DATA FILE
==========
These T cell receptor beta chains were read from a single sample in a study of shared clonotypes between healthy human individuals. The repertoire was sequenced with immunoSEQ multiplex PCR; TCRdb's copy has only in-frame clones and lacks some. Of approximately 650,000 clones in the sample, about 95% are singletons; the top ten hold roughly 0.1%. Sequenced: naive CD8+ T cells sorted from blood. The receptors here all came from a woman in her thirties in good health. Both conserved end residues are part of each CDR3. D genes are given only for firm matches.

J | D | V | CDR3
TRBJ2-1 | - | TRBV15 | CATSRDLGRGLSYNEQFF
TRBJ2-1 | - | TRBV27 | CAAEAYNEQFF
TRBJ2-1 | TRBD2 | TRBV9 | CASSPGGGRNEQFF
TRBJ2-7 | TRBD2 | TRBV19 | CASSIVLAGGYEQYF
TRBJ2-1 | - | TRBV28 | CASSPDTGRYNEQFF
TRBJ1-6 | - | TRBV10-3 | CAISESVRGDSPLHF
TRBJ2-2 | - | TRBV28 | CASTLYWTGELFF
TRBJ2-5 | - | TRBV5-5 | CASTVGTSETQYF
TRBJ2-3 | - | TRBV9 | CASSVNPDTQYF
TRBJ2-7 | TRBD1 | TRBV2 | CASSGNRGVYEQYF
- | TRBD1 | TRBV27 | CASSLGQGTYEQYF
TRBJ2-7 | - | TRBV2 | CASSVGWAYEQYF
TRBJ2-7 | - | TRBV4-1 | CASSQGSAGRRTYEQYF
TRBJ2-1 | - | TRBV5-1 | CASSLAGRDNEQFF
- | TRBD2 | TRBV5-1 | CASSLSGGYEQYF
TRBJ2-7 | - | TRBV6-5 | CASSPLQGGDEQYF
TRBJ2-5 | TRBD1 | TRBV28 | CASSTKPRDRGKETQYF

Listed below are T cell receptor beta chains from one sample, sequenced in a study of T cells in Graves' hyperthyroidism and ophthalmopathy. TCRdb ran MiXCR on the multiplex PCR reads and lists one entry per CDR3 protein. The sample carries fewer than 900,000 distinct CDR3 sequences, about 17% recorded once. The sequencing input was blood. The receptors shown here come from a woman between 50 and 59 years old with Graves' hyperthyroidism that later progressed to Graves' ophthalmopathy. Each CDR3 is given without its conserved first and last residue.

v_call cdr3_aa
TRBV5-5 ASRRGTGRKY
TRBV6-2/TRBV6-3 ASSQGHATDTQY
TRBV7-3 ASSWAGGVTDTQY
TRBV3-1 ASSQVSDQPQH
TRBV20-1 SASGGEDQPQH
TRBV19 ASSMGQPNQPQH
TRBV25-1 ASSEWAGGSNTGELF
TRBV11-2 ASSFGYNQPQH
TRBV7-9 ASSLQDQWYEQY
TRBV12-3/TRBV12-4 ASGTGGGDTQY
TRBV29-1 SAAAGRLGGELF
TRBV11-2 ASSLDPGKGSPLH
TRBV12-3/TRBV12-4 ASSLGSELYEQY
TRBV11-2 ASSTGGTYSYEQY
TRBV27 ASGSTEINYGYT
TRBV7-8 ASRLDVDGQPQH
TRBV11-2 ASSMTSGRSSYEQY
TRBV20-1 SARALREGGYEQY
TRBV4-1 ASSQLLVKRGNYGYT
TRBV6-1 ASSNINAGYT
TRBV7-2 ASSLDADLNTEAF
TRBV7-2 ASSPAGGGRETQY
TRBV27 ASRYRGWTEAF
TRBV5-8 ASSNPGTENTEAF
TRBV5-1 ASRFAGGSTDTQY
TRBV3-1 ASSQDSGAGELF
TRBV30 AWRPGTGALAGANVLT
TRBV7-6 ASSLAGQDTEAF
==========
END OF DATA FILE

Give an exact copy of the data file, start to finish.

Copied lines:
These T cell receptor beta chains were read from a single sample in a study of shared clonotypes between healthy human individuals. The repertoire was sequenced with immunoSEQ multiplex PCR; TCRdb's copy has only in-frame clones and lacks some. Of approximately 650,000 clones in the sample, about 95% are singletons; the top ten hold roughly 0.1%. Sequenced: naive CD8+ T cells sorted from blood. The receptors here all came from a woman in her thirties in good health. Both conserved end residues are part of each CDR3. D genes are given only for firm matches.

J | D | V | CDR3
TRBJ2-1 | - | TRBV15 | CATSRDLGRGLSYNEQFF
TRBJ2-1 | - | TRBV27 | CAAEAYNEQFF
TRBJ2-1 | TRBD2 | TRBV9 | CASSPGGGRNEQFF
TRBJ2-7 | TRBD2 | TRBV19 | CASSIVLAGGYEQYF
TRBJ2-1 | - | TRBV28 | CASSPDTGRYNEQFF
TRBJ1-6 | - | TRBV10-3 | CAISESVRGDSPLHF
TRBJ2-2 | - | TRBV28 | CASTLYWTGELFF
TRBJ2-5 | - | TRBV5-5 | CASTVGTSETQYF
TRBJ2-3 | - | TRBV9 | CASSVNPDTQYF
TRBJ2-7 | TRBD1 | TRBV2 | CASSGNRGVYEQYF
- | TRBD1 | TRBV27 | CASSLGQGTYEQYF
TRBJ2-7 | - | TRBV2 | CASSVGWAYEQYF
TRBJ2-7 | - | TRBV4-1 | CASSQGSAGRRTYEQYF
TRBJ2-1 | - | TRBV5-1 | CASSLAGRDNEQFF
- | TRBD2 | TRBV5-1 | CASSLSGGYEQYF
TRBJ2-7 | - | TRBV6-5 | CASSPLQGGDEQYF
TRBJ2-5 | TRBD1 | TRBV28 | CASSTKPRDRGKETQYF

Listed below are T cell receptor beta chains from one sample, sequenced in a study of T cells in Graves' hyperthyroidism and ophthalmopathy. TCRdb ran MiXCR on the multiplex PCR reads and lists one entry per CDR3 protein. The sample carries fewer than 900,000 distinct CDR3 sequences, about 17% recorded once. The sequencing input was blood. The receptors shown here come from a woman between 50 and 59 years old with Graves' hyperthyroidism that later progressed to Graves' ophthalmopathy. Each CDR3 is given without its conserved first and last residue.

v_call cdr3_aa
TRBV5-5 ASRRGTGRKY
TRBV6-2/TRBV6-3 ASSQGHATDTQY
TRBV7-3 ASSWAGGVTDTQY
TRBV3-1 ASSQVSDQPQH
TRBV20-1 SASGGEDQPQH
TRBV19 ASSMGQPNQPQH
TRBV25-1 ASSEWAGGSNTGELF
TRBV11-2 ASSFGYNQPQH
TRBV7-9 ASSLQDQWYEQY
TRBV12-3/TRBV12-4 ASGTGGGDTQY
TRBV29-1 SAAAGRLGGELF
TRBV11-2 ASSLDPGKGSPLH
TRBV12-3/TRBV12-4 ASSLGSELYEQY
TRBV11-2 ASSTGGTYSYEQY
TRBV27 ASGSTEINYGYT
TRBV7-8 ASRLDVDGQPQH
TRBV11-2 ASSMTSGRSSYEQY
TRBV20-1 SARALREGGYEQY
TRBV4-1 ASSQLLVKRGNYGYT
TRBV6-1 ASSNINAGYT
TRBV7-2 ASSLDADLNTEAF
TRBV7-2 ASSPAGGGRETQY
TRBV27 ASRYRGWTEAF
TRBV5-8 ASSNPGTENTEAF
TRBV5-1 ASRFAGGSTDTQY
TRBV3-1 ASSQDSGAGELF
TRBV30 AWRPGTGALAGANVLT
TRBV7-6 ASSLAGQDTEAF